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GAIN and again has India asked me : “ Art

thou an inspired Prophet ?" Dictated in the first instance by a purely captious spirit, and directed exclusively against the character of an individual, the question appeared unworthy of serious attention, and hopes were entertained that, like all passing questions of the hour, it would set itself at rest in the course of time. But unfortunately the question gathered force year after year, and its interest, like rising and swelling surges, rushed on from province to province, from town to town, and from presidency to presidency, till a purely personal question assumed the formidable proportions of a natural problem. Nay, what was altogether speculative in the beginning eventually assumed the form of a practical remonstrance, and began to affect the interests of my country, and hinder the progress of my Church. The question having arrived at this point, reticence was no longer warrantable. I felt I was bound to speak; but I must say that, in addressing myself to the task before me, I feel some degree of reluctance, for who would readily lay bare the most cherished and valued principles of his life? Who would expose to the gaze of a promiscuous crowd the main-springs of his spiritual life ? Are not the guiding principles of one's character dear and sacred to him? But I feel I must overcome my reluctance in the interests of public duty. This solemn question must be solemnly answered-Do I regard myself as an inspired prophet? It seems strange, however, that a living man, whose practices and speculations have been before the public for a


considerable length of time, should have his creed and his character so wantonly misrepresented. Am I not accessible to all ? Is it not possible to apply crucial tests to my character and conduct ? Is my theology a hidden thing? Is my creed an enigma and a mystery ? Is it not possible for the public to understand who ard what I am ? Perhaps I have peculiarities of my own, and I am not as other men are. Perhaps my singularity imposes upon me a penalty which I must pay in the shape of a public explanation. I must assure you I am not here this evening to vindicate myself. I am simply going to draw my inner self out of myself, in order that you may see and understand it. I am not going to justify my conduct, nor to defend my recent movements and actions. Judgment belongeth to the Lord. It is not possible for you to convict nor to acquit

I am here this evening as one who has been arraigned before the bar of public opinion, and I must speak honestly, candidly, fearlessly, and truthfully, whatever the consequences may be. I will tell you what I think of myself. Whether I shall be able to throw any fresh light upon the contested subject is more than I can say. It is possible I shall aggravate my unpopularity by what I am going to say. I may increase public dislike ; I may mystify the subject more and more by attempting to explain and elucidate it. Without any regard to consequences, let me then attempt to discharge my humble duty, leaving the issues in the hands of God Himself. We shall all be judged by Him, and we must all abide by His decision. If you acquit me, I am not acquitted ; if you condemn me, I am not condemned. The main issues of this great question lie in the hands of the Heavenly Judge, and to His verdict I must humbly bow,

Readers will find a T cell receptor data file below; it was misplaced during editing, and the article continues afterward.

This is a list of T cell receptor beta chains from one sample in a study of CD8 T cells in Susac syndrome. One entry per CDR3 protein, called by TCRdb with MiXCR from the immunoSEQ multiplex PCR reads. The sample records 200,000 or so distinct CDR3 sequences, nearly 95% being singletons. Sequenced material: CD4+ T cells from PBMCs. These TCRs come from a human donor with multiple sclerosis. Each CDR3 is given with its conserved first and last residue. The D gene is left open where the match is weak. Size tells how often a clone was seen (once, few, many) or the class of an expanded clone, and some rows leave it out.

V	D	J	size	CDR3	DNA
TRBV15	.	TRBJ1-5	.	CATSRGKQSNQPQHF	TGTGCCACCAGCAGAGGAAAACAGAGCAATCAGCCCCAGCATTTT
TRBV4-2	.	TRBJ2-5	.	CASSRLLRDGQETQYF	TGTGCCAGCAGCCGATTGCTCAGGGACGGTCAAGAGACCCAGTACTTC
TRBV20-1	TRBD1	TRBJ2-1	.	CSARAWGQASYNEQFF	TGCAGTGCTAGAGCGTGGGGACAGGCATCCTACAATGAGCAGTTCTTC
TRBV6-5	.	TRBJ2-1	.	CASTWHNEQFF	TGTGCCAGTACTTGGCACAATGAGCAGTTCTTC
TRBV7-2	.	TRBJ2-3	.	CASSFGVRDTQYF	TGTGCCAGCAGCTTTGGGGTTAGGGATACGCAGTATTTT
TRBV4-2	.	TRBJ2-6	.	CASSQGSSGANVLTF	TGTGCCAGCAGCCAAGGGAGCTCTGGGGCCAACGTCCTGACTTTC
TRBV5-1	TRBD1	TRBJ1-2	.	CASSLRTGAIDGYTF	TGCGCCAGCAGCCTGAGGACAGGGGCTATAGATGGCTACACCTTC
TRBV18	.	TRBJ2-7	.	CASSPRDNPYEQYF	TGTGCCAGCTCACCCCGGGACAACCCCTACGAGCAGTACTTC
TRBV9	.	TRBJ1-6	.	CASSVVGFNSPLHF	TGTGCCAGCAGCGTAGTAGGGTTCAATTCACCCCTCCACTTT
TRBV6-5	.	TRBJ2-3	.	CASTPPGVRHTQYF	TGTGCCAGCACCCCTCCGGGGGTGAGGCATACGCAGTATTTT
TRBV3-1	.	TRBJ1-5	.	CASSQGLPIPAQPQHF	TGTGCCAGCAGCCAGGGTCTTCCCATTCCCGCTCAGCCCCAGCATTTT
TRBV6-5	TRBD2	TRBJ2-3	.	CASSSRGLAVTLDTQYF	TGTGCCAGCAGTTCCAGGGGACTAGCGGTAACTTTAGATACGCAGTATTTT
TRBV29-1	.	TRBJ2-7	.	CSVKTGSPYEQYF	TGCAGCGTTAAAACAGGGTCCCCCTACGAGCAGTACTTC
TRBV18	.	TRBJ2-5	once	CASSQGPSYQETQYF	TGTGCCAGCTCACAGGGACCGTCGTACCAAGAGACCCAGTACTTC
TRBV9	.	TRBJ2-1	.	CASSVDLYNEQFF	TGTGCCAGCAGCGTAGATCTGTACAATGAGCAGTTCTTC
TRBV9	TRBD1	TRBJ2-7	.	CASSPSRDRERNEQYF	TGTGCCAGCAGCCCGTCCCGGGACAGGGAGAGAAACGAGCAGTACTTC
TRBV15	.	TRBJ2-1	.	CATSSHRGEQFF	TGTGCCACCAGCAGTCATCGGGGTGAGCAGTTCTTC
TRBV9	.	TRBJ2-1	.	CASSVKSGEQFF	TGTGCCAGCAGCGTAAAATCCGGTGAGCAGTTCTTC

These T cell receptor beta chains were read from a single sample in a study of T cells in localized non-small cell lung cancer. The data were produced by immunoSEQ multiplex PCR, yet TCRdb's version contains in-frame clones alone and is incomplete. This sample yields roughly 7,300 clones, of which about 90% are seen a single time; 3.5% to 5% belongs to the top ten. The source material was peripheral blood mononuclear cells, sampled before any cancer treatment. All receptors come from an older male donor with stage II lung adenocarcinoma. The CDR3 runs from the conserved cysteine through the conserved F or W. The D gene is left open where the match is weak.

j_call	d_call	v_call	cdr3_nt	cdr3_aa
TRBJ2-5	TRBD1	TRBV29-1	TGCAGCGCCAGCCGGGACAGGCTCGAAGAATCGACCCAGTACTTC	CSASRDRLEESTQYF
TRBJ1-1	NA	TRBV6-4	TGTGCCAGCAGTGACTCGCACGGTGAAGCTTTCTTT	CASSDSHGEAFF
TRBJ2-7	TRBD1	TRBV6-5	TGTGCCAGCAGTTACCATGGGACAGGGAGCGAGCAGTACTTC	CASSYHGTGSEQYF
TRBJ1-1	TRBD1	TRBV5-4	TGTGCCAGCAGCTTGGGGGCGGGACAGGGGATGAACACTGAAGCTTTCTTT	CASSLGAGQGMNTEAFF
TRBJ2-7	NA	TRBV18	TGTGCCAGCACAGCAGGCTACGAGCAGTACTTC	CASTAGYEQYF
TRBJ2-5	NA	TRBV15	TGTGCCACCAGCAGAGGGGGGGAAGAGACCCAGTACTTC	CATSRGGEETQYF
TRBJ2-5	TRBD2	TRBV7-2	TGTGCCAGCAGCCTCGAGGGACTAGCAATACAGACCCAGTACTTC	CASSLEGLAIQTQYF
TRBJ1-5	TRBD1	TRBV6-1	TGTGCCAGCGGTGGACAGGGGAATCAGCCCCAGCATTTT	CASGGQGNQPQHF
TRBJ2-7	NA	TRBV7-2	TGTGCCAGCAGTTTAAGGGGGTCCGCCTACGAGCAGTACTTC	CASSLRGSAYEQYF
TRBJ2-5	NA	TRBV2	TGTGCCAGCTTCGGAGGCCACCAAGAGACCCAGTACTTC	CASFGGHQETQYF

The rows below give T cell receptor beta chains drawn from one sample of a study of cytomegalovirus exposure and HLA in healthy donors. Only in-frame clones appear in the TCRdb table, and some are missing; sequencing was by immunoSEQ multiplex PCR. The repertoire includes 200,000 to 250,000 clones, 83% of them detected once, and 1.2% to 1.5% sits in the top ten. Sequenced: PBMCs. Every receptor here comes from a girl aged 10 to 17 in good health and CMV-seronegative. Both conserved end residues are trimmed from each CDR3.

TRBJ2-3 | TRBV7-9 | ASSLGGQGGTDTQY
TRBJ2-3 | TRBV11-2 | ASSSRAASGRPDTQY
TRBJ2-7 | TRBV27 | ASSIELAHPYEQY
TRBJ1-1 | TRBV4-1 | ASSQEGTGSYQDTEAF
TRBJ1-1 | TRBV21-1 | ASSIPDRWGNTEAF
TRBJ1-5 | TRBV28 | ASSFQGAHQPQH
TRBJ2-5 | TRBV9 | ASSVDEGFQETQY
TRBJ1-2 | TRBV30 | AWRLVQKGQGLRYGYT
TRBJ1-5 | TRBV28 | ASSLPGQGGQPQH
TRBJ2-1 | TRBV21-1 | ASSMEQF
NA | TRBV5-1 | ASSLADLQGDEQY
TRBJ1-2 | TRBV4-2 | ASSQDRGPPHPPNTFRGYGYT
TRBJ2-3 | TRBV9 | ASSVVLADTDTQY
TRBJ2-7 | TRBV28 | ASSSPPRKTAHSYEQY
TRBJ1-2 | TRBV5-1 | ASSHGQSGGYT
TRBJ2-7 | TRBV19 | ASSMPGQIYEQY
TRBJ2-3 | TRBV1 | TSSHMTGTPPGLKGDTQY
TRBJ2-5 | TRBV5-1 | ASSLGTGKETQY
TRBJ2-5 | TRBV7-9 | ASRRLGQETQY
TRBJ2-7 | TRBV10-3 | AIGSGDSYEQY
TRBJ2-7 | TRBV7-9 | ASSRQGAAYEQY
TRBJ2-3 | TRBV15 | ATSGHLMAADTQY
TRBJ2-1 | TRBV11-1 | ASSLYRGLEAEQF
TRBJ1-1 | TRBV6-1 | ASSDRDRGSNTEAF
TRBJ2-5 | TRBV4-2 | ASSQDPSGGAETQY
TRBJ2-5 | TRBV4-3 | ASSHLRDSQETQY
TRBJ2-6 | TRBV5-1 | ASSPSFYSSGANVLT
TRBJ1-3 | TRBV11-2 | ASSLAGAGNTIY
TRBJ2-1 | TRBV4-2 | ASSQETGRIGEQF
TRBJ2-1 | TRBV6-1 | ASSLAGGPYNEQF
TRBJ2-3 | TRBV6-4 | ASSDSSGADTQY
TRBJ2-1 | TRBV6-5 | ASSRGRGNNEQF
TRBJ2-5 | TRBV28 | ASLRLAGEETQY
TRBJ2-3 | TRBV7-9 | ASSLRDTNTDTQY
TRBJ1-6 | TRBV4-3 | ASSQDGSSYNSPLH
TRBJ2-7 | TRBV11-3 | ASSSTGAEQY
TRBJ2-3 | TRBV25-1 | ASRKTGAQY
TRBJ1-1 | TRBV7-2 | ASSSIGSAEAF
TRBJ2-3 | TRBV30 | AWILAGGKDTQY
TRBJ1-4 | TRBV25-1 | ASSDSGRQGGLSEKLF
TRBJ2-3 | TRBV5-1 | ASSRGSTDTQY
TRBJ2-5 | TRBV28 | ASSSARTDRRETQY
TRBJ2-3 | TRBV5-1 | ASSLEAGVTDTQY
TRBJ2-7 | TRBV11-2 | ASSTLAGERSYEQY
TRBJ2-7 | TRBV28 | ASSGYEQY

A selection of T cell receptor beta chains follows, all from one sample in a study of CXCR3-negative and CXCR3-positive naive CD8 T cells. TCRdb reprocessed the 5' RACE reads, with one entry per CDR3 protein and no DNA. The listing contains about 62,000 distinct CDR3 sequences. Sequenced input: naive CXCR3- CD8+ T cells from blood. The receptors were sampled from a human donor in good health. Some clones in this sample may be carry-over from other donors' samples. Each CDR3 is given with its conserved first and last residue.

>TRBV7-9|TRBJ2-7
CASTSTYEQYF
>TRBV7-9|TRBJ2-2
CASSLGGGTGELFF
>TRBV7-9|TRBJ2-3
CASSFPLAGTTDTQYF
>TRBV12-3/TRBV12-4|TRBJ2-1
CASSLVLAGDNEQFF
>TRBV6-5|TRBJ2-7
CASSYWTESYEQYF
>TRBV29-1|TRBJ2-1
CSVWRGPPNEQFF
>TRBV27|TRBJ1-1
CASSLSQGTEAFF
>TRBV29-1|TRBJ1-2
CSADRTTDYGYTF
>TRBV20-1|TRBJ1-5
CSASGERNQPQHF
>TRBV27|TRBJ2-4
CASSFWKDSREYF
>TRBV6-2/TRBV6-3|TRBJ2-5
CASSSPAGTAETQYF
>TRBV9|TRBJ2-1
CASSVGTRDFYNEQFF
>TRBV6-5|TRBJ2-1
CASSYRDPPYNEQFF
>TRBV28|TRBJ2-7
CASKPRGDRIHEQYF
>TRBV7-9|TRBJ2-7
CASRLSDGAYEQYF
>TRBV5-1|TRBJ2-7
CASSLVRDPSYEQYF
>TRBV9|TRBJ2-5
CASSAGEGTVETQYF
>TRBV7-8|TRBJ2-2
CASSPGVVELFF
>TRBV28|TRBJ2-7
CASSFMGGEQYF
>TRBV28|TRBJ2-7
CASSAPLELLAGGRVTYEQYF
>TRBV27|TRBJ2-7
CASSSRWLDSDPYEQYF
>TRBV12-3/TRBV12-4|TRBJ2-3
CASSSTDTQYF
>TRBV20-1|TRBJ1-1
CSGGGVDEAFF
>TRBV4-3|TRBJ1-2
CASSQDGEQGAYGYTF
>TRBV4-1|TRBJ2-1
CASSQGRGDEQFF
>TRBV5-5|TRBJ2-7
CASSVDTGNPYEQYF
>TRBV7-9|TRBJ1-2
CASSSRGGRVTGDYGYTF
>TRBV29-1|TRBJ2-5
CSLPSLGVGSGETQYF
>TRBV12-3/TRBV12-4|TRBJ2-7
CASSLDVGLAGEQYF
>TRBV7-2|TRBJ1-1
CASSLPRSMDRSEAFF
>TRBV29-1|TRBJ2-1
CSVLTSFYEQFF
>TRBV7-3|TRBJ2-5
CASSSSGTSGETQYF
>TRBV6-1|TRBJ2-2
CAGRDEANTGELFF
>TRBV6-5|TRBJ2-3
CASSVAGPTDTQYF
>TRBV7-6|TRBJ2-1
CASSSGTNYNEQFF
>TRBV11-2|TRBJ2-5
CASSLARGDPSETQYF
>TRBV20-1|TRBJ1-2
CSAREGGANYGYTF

Before proceeding to describe what I am, it would perhaps be more logical to say what I am not. The world has always honored its prophets. Prophets !-who are they? Without entering into a philosophical or theological analysis of the elements of a prophet's character, we may for our present purpose take a prophet to be as he is generally represented in popular theology. Each religion has its prophets, each church recognizes one prophets, and honors them. They are mediators in a certain sense, and saviours too. They are Avatars, or Divinity Incarnate in human flesh, as in the Christian Church and the Hindoo religion. Or they are only spiritual guides and mediators, as in Mahomedan theology. But all churches agree in honoring prophets as heaven-sent and heaven-inspired apostles, destined to help a sinful world to obtain salvation. Whatever their character may be, they are always invested with a certain degree of holiness, or they would not be honored. The world falls at the feet of these prophets, and gives them homage which it does not give to others. They are holy men. Their precepts and examples are calculated to help men in attaining purity and salvation. They must be holy. An unholy prophet—that is morally impossible. There may be certain errors and shortcomings in the lives of prophets, but as for purity of character no prophet who wins the esteem and allegiance of the world can be without it. Whoso aspires to be a prophet must show his credentials, and prove by his sanctity that he is worthy of the name of a prophet. He must show that there is an extraordinary amount of purity in his inmost soul, before he would be accepted and honored by the world as a prophet. Am I fit to be ranked